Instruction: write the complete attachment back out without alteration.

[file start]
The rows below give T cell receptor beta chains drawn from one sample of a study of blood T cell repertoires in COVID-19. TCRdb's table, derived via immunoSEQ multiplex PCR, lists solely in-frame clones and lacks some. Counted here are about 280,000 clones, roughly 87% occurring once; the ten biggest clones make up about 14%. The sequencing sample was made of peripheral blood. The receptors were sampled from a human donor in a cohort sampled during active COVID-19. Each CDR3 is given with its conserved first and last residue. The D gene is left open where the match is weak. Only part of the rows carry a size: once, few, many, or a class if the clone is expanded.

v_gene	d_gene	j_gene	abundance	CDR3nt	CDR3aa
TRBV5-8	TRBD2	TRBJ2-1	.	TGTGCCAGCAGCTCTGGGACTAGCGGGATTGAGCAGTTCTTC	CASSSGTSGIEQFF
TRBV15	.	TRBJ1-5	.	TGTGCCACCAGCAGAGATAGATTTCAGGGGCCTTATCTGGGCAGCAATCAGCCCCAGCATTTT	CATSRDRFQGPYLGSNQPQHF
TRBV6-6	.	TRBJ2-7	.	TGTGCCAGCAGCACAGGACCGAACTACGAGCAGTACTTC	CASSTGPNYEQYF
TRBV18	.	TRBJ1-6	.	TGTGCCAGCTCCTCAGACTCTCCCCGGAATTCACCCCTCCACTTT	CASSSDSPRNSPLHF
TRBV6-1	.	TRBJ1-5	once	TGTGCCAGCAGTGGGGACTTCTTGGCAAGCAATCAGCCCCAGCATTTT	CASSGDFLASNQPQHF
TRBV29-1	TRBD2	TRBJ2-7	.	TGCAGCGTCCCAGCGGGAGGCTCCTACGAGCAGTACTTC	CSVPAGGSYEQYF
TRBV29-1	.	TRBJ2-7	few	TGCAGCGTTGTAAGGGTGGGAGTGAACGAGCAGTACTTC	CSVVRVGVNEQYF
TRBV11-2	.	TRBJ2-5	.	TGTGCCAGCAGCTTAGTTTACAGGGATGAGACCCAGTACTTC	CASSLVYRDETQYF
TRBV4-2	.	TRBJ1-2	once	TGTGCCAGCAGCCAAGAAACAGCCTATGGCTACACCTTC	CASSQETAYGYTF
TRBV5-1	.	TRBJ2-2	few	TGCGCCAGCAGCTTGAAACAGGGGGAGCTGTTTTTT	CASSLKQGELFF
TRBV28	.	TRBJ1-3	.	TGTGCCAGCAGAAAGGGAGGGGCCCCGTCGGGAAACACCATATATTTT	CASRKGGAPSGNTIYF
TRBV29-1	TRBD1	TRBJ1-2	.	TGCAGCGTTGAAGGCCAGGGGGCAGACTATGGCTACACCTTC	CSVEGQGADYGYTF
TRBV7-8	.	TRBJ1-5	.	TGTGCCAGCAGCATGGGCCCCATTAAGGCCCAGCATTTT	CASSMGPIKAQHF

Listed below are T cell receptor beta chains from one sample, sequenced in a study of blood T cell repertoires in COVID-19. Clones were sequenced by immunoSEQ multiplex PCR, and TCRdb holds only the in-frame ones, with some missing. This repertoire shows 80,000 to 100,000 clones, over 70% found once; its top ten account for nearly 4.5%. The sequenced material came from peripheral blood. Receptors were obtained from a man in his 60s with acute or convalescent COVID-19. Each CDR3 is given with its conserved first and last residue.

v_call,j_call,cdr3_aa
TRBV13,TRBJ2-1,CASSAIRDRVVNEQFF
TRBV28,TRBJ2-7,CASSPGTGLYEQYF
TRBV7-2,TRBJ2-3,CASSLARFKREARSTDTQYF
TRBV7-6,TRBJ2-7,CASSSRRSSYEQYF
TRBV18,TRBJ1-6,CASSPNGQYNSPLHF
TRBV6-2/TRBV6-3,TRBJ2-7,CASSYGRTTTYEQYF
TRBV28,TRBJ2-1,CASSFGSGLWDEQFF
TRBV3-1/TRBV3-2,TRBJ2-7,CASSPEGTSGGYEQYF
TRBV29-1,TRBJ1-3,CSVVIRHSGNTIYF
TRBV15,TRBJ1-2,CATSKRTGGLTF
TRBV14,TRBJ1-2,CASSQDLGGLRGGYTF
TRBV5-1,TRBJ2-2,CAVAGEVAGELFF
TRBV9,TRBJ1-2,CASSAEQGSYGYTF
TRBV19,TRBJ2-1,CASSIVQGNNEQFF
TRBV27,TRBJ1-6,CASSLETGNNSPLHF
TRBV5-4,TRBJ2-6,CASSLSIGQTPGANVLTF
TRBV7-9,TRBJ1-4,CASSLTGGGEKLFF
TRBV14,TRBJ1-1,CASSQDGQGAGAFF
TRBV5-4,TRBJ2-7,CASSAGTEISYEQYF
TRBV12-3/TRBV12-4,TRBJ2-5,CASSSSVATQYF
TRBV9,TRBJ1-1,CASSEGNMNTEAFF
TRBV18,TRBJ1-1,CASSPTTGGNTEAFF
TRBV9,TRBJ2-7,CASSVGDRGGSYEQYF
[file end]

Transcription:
The rows below give T cell receptor beta chains drawn from one sample of a study of blood T cell repertoires in COVID-19. TCRdb's table, derived via immunoSEQ multiplex PCR, lists solely in-frame clones and lacks some. Counted here are about 280,000 clones, roughly 87% occurring once; the ten biggest clones make up about 14%. The sequencing sample was made of peripheral blood. The receptors were sampled from a human donor in a cohort sampled during active COVID-19. Each CDR3 is given with its conserved first and last residue. The D gene is left open where the match is weak. Only part of the rows carry a size: once, few, many, or a class if the clone is expanded.

v_gene	d_gene	j_gene	abundance	CDR3nt	CDR3aa
TRBV5-8	TRBD2	TRBJ2-1	.	TGTGCCAGCAGCTCTGGGACTAGCGGGATTGAGCAGTTCTTC	CASSSGTSGIEQFF
TRBV15	.	TRBJ1-5	.	TGTGCCACCAGCAGAGATAGATTTCAGGGGCCTTATCTGGGCAGCAATCAGCCCCAGCATTTT	CATSRDRFQGPYLGSNQPQHF
TRBV6-6	.	TRBJ2-7	.	TGTGCCAGCAGCACAGGACCGAACTACGAGCAGTACTTC	CASSTGPNYEQYF
TRBV18	.	TRBJ1-6	.	TGTGCCAGCTCCTCAGACTCTCCCCGGAATTCACCCCTCCACTTT	CASSSDSPRNSPLHF
TRBV6-1	.	TRBJ1-5	once	TGTGCCAGCAGTGGGGACTTCTTGGCAAGCAATCAGCCCCAGCATTTT	CASSGDFLASNQPQHF
TRBV29-1	TRBD2	TRBJ2-7	.	TGCAGCGTCCCAGCGGGAGGCTCCTACGAGCAGTACTTC	CSVPAGGSYEQYF
TRBV29-1	.	TRBJ2-7	few	TGCAGCGTTGTAAGGGTGGGAGTGAACGAGCAGTACTTC	CSVVRVGVNEQYF
TRBV11-2	.	TRBJ2-5	.	TGTGCCAGCAGCTTAGTTTACAGGGATGAGACCCAGTACTTC	CASSLVYRDETQYF
TRBV4-2	.	TRBJ1-2	once	TGTGCCAGCAGCCAAGAAACAGCCTATGGCTACACCTTC	CASSQETAYGYTF
TRBV5-1	.	TRBJ2-2	few	TGCGCCAGCAGCTTGAAACAGGGGGAGCTGTTTTTT	CASSLKQGELFF
TRBV28	.	TRBJ1-3	.	TGTGCCAGCAGAAAGGGAGGGGCCCCGTCGGGAAACACCATATATTTT	CASRKGGAPSGNTIYF
TRBV29-1	TRBD1	TRBJ1-2	.	TGCAGCGTTGAAGGCCAGGGGGCAGACTATGGCTACACCTTC	CSVEGQGADYGYTF
TRBV7-8	.	TRBJ1-5	.	TGTGCCAGCAGCATGGGCCCCATTAAGGCCCAGCATTTT	CASSMGPIKAQHF

Listed below are T cell receptor beta chains from one sample, sequenced in a study of blood T cell repertoires in COVID-19. Clones were sequenced by immunoSEQ multiplex PCR, and TCRdb holds only the in-frame ones, with some missing. This repertoire shows 80,000 to 100,000 clones, over 70% found once; its top ten account for nearly 4.5%. The sequenced material came from peripheral blood. Receptors were obtained from a man in his 60s with acute or convalescent COVID-19. Each CDR3 is given with its conserved first and last residue.

v_call,j_call,cdr3_aa
TRBV13,TRBJ2-1,CASSAIRDRVVNEQFF
TRBV28,TRBJ2-7,CASSPGTGLYEQYF
TRBV7-2,TRBJ2-3,CASSLARFKREARSTDTQYF
TRBV7-6,TRBJ2-7,CASSSRRSSYEQYF
TRBV18,TRBJ1-6,CASSPNGQYNSPLHF
TRBV6-2/TRBV6-3,TRBJ2-7,CASSYGRTTTYEQYF
TRBV28,TRBJ2-1,CASSFGSGLWDEQFF
TRBV3-1/TRBV3-2,TRBJ2-7,CASSPEGTSGGYEQYF
TRBV29-1,TRBJ1-3,CSVVIRHSGNTIYF
TRBV15,TRBJ1-2,CATSKRTGGLTF
TRBV14,TRBJ1-2,CASSQDLGGLRGGYTF
TRBV5-1,TRBJ2-2,CAVAGEVAGELFF
TRBV9,TRBJ1-2,CASSAEQGSYGYTF
TRBV19,TRBJ2-1,CASSIVQGNNEQFF
TRBV27,TRBJ1-6,CASSLETGNNSPLHF
TRBV5-4,TRBJ2-6,CASSLSIGQTPGANVLTF
TRBV7-9,TRBJ1-4,CASSLTGGGEKLFF
TRBV14,TRBJ1-1,CASSQDGQGAGAFF
TRBV5-4,TRBJ2-7,CASSAGTEISYEQYF
TRBV12-3/TRBV12-4,TRBJ2-5,CASSSSVATQYF
TRBV9,TRBJ1-1,CASSEGNMNTEAFF
TRBV18,TRBJ1-1,CASSPTTGGNTEAFF
TRBV9,TRBJ2-7,CASSVGDRGGSYEQYF